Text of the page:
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Posts Tagged ‘New Jersey’

Utility vs. Price: Southern France or Jersey Shore?

I got an invitation to give a keynote address at a conference in southern France next June. A great conference, but I had to decline, since we’ve planned a week with the extended family on the New Jersey Shore (the only week we are all available). The man who invited me said,“… southern France would not have been a bad place to spend this holiday….”

Even though we love the Jersey Shore, he’s right—the relative utility from the French week would be higher; and if the relative price were one, we’d be off to France. However, the prices aren’t equal—it would cost over $1000 extra for each of 12 people to do the French week. Too bad—we’ll stick with the New Jersey week, a sensible and still very enjoyable economic decision in the face of income, price and time-constrained optimization.

(HT to NG)

The Wastefulness of New Jersey's Gas Pumping Restrictions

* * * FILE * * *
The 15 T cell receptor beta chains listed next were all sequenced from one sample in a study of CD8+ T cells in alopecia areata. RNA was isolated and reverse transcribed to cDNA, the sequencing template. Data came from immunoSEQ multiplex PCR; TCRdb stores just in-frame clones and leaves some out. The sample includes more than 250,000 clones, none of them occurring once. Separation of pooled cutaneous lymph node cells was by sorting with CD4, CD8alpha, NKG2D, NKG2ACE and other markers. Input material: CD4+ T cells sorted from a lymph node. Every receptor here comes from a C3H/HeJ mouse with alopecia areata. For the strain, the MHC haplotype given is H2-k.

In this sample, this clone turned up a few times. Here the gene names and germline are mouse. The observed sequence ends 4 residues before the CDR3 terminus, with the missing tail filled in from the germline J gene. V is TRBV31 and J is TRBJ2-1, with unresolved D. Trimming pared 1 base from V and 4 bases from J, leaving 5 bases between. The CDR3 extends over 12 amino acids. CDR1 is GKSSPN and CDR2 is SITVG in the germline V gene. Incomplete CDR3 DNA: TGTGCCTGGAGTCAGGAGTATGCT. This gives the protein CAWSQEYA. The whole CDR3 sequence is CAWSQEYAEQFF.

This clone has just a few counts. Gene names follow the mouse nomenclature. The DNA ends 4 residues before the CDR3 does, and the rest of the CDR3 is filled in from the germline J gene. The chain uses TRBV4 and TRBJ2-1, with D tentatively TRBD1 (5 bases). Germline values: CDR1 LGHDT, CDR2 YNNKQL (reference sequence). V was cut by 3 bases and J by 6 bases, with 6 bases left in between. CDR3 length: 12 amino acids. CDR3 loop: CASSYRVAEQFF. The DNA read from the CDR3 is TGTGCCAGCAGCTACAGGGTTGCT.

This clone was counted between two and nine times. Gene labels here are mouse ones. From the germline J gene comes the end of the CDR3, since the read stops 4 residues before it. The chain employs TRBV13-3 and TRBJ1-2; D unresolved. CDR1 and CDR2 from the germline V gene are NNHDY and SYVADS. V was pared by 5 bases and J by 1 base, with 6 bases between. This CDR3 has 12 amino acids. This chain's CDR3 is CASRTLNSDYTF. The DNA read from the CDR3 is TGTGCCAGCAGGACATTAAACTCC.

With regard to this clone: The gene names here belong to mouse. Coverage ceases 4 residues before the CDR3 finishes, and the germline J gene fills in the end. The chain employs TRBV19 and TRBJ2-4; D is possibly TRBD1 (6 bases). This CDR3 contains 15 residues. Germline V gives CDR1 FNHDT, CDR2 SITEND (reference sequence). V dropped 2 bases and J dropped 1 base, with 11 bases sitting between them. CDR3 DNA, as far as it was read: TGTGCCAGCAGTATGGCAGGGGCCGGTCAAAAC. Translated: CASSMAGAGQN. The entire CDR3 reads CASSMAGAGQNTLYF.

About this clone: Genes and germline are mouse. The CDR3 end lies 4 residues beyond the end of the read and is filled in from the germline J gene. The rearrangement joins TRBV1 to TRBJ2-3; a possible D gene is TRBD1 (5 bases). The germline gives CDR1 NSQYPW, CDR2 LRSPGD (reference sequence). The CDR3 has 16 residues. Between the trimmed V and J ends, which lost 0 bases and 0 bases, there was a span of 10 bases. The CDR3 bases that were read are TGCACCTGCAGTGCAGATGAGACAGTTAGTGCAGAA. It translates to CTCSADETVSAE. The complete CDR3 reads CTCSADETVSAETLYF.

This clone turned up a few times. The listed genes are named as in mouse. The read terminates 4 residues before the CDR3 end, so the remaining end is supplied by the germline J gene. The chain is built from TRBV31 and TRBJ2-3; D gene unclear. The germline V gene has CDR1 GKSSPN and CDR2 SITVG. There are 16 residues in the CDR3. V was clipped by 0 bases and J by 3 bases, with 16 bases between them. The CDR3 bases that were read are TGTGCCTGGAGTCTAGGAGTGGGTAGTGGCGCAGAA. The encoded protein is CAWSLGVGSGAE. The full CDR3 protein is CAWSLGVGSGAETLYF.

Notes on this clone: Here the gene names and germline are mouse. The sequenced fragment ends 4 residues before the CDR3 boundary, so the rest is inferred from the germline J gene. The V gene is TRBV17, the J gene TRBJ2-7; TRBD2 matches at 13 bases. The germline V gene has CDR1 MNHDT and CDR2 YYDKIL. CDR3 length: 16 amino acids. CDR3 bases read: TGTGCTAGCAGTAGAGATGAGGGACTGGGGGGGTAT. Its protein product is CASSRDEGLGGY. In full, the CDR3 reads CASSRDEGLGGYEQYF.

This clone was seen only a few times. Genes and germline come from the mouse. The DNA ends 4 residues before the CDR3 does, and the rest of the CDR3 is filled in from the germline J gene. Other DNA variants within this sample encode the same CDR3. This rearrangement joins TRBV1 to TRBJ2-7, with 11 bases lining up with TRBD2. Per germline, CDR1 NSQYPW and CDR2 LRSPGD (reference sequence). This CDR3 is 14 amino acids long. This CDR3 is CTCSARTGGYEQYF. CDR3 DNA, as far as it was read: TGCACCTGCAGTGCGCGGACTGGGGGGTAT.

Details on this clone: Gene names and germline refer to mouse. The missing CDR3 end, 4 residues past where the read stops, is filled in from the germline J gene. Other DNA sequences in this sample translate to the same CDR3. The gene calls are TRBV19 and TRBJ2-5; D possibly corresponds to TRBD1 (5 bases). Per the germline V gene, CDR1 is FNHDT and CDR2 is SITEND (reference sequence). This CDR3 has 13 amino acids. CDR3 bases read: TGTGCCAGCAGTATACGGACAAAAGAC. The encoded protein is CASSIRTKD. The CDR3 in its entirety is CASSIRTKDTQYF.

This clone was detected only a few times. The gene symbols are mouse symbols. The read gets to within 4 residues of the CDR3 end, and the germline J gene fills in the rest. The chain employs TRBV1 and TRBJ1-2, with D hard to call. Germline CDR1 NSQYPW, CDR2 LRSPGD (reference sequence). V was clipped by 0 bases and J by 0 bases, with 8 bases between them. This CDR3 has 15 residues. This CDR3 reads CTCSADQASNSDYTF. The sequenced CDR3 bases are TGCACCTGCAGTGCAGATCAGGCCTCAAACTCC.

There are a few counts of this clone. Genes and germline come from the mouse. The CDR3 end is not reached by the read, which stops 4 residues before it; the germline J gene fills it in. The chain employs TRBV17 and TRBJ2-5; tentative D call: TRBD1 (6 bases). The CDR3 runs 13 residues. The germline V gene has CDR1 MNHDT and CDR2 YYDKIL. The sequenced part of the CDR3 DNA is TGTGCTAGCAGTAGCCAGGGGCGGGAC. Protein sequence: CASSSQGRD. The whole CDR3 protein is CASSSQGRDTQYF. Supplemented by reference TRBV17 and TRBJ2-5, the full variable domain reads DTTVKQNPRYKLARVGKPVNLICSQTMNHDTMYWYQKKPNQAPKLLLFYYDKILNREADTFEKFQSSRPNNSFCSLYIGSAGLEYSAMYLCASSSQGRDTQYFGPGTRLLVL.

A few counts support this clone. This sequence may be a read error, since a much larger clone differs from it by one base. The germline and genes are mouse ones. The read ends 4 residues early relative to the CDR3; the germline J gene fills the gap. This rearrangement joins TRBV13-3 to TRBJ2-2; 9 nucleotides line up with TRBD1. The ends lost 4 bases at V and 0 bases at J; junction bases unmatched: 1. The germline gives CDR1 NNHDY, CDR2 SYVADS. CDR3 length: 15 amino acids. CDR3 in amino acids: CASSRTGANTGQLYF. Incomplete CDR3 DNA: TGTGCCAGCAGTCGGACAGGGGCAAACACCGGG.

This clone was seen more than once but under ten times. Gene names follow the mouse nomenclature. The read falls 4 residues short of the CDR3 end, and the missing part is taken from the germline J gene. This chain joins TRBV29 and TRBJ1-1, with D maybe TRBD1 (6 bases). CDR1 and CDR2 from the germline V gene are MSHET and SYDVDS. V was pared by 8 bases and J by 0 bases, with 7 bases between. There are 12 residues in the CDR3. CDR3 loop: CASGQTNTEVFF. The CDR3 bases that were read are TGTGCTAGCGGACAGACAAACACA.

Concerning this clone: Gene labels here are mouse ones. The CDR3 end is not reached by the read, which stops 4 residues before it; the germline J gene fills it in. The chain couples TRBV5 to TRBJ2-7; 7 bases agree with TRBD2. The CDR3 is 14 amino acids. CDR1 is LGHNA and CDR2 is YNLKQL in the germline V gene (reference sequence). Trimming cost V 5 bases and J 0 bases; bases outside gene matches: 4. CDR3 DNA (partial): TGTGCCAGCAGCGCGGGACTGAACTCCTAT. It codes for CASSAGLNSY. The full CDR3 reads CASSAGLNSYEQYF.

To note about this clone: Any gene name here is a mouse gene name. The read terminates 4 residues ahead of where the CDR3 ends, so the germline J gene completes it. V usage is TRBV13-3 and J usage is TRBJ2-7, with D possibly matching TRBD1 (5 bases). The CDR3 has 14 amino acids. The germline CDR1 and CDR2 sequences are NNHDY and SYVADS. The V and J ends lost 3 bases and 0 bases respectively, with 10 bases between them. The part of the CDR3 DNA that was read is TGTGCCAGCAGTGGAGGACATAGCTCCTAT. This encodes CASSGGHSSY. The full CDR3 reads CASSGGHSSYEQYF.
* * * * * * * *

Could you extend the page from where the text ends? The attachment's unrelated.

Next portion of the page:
Driving through New Jersey we stop for gas and sit for a few minutes until the attendant comes to fill our tank. My son tells me that is because New Jersey has one of the most wasteful restrictions in the Union: There is no self-service gasoline; all gas must be pumped by an attendant. This wastes drivers’ time—it’s almost always quicker to pump gas oneself. The labor of the attendants is thus devoted to generating economic waste and could be spent productively elsewhere rather than in promoting economic inefficiency. Perhaps at one time the restriction was based, as they usually are, on health/safety, or perhaps on preventing pilferage. But today, with credit-card pumps and few (no?) cases of people burning themselves pumping their own gas, the restriction has no rationale—other than protecting the attendants’ jobs.